Thursday, May 13, 2010

What Do Retailers Need to Do to Grow Non-Warranty Parts Sales?

When you ask them, they say they will use wholesale business to drive growth.

“Growing our wholesale client base, sending wholesale representative to new locations.” (AoA retailer)

“We plan to hire a wholesale specialist to grow our wholesale business. We expect this growth in both collision and mechanical parts.” (GM retailer)

“I have been out on the road the last few weeks and stopping in at shops around the local area. I plan on continuing the road trips to a larger area and see what happens.” (Hyundai retailer)

“As Parts manager the only area I can change is Wholesale. We make twenty calls a day and follow up with a fax coupon. We visit shops, e-mail, and send out stickers.” (Infiniti retailer)

“Continued marketing with outside sales calls…targeting fleet repair and independent repair shops.” (Isuzu HT retailer)

“More personal contact with collision and mechanical repair shops. Giving away free items such as pens, hats, scratch pads, etc.” (Kia retailer)

“On the wholesale side there will be a counterman going out on the road as a representative for the dealership as a contact. He will be talking about the dealership, what we can offer his business and also obtaining E-mail addresses so as we can e-mail any promotions, sales, etc.” (MBUSA retailer)

“Wholesale mailings and visits to wholesale businesses where other dealerships have closed their doors.” (Mopar retailer)

Retailers are pretty smart; they know that they only have a 30% - 45% share of the parts market, and the majority share is owned by other companies that serve their wholesale accounts. 100% of all OEMs know that retailers are ill-equipped for doing battle in wholesale – just look at the High/Mid/Low chart that reflects recent Carlisle & Company consumer research. The obstacles are daunting. Very few OEMs do much to help their retailers in this war zone.

Retailers are willing, but not necessarily able. OEMs are able, but not necessarily willing. What about you? Take the test below and see how you score. Give yourself “5” if you are pretty sure you are “Pep-Boys-Like” or better (they are the slobs of the IAM, but better than most retailers), a “1” if you think somebody must be doing this in your company, and a “0” if you have plans, know it is important, and you are sure you will be pretty good once things come together. Some day.

Do you have?
  1. Retailer incentives tied to detailed terms and conditions, including dealer eligibility requirements
  2. Retailer training on wholesale mechanical fundamentals, including targeted training modules to teach retailers to staff various elements of successful wholesale mechanical retailing
  3. In-retailer wholesale feet-on-the-street support providing hands-on consultation and training to retailers in real retailing scenarios
  4. Retailer personnel telephone mystery shopping as means to provide feedback on what is working and not working
  5. Installer (customer) surveys to gauge installer satisfaction with dealer service levels, similar to service customer satisfaction management
  6. Customer/installer segmentation/ lifecycle tracking (active/inactive/prospect/etc.), similar to service customer management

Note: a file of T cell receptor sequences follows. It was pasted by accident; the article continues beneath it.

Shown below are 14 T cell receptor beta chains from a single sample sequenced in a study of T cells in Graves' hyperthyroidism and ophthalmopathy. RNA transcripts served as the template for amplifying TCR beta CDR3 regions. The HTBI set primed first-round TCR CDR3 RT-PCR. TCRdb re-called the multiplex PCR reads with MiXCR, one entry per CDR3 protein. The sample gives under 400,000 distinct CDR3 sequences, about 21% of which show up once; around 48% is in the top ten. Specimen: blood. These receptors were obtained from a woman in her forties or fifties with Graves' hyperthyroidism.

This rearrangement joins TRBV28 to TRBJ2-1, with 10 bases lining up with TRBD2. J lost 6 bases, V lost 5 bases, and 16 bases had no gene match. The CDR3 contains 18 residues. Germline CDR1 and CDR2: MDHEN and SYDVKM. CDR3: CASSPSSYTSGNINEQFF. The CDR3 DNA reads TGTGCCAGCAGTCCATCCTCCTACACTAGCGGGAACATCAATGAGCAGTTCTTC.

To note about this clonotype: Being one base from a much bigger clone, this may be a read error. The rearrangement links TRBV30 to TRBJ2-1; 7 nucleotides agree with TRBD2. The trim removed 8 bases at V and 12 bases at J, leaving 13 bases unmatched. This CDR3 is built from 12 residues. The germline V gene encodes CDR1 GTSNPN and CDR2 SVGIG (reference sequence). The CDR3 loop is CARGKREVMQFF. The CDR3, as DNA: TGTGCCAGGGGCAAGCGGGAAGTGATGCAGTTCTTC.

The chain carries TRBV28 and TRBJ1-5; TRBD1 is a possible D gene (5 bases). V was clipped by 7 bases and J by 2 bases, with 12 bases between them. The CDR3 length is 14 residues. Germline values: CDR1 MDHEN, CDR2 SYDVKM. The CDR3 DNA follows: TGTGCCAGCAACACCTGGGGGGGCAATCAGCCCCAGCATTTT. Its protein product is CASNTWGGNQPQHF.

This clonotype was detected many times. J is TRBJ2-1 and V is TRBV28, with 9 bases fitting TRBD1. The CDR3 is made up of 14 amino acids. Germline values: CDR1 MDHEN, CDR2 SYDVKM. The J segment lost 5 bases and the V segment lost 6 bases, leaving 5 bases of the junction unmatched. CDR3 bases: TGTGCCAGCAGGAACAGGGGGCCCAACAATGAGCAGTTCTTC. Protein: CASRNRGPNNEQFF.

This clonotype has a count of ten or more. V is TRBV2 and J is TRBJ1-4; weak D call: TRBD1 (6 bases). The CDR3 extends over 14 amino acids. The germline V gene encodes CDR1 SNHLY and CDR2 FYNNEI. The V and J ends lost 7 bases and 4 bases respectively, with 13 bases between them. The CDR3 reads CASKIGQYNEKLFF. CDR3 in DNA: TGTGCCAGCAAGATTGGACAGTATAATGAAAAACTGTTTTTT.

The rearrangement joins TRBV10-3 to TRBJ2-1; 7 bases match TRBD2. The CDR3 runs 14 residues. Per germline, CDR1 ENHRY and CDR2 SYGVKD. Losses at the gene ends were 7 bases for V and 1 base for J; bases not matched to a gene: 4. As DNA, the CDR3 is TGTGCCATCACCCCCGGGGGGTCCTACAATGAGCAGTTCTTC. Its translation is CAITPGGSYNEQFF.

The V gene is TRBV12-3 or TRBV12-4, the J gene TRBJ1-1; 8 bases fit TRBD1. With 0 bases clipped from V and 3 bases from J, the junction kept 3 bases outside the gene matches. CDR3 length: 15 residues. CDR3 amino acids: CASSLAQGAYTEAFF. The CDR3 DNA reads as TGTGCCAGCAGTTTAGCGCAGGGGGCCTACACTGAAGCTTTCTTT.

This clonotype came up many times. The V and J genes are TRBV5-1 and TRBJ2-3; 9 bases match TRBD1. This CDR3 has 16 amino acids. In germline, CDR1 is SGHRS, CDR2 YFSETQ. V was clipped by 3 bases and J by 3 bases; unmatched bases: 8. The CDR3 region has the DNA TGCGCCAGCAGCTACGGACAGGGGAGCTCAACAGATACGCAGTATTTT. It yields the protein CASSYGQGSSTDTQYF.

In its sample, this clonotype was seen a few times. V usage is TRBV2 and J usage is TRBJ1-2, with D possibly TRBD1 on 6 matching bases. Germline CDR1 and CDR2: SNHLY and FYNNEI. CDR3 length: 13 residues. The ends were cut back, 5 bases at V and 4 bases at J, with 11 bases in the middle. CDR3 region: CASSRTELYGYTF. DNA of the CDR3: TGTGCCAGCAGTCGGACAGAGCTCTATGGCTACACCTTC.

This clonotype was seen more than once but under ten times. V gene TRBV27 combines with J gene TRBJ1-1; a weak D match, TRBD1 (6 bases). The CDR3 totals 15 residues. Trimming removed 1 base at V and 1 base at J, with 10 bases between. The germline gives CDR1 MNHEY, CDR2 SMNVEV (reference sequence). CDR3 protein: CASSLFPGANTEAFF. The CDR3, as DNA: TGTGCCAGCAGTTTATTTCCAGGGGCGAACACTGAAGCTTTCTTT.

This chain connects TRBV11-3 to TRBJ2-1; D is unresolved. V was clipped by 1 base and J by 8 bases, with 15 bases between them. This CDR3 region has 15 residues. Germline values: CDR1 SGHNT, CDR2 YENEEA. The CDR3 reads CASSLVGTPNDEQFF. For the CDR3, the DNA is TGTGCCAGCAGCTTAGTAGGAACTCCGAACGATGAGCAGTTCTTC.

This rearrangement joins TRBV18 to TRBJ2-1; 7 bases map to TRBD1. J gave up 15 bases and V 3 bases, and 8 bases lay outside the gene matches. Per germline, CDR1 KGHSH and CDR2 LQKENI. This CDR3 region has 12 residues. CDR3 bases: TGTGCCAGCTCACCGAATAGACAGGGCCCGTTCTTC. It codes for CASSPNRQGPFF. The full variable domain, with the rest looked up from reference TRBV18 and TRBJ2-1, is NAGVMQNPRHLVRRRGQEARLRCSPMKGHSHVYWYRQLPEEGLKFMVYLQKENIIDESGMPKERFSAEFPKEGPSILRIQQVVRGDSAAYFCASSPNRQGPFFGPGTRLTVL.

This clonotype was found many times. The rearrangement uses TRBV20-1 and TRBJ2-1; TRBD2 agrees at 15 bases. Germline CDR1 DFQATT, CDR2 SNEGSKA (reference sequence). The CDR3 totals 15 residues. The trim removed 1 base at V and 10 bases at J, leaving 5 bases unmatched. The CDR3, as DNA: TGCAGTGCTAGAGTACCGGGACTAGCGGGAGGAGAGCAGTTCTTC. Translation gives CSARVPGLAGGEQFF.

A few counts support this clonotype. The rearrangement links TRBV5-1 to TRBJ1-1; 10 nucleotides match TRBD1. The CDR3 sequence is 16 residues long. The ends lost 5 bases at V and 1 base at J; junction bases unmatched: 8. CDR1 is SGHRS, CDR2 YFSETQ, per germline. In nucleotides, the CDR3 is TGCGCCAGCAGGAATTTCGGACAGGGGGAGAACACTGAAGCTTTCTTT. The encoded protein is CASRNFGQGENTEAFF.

7. Annual wholesale marketing plan, including both monthly and quarterly marketing programs and execution
  8. Installer prospect lists and opportunity mapping
  9. Feet on the street support to solicit business and build relationships with IRFs
  10. Electronic ordering for installers
  11. Detailed wholesale performance KPIs monitoring and tracking for internal and external dealer reporting
  12. Proactive (maybe even automated) wholesale performance and sustainment communication to retailers
  13. Tactical execution and management of various program elements
  14. Strategic wholesale program tracking and monitoring, including stakeholder reporting
  15. Dealer inventory parts stocking support and incentives (possibly special terms) - this is necessary to increase parts breadth and same-day (60-90 minute) availability to IRFs
  16. IRF account management, including training retailers to make IRF sales calls, helping retailers find local third-party shared field resources, and developing highly targeted marketing programs (lapsed installer direct mail promotions, IRF purchase loyalty, etc.); This could even include developing relationships with national accounts on behalf of retailers
  17. Deployment of all the elements in an integrated and disciplined manner - no single “silver bullet” to achieve retailer results
Here’s how to interpret your scores:
0-16 and 18-26: Means that you are pretty honest with yourself and there is some hope for the future.

17: Means you are delusional, but in a typical way. Consider politics as your next step.

27 – 84: Means you are actually on the journey and should get an “atta boy”; look for some good ideas in the list.

85: Means you are either exceptional, or delusional in a bad way. Watch out for facial tics.

If you have a second channel and think that you don’t really need robust retailer mechanical wholesale capabilities, deduct 50 points.
Bottom Line: Listen to your retailers. VW does this. Listen to what they say they can do – like wholesale. Then help them.

… Also, listen to what they say they can’t do – like oils, lubes, fluids. Identify the barriers, and figure out if they are self-inflicted. We will focus on this next week.

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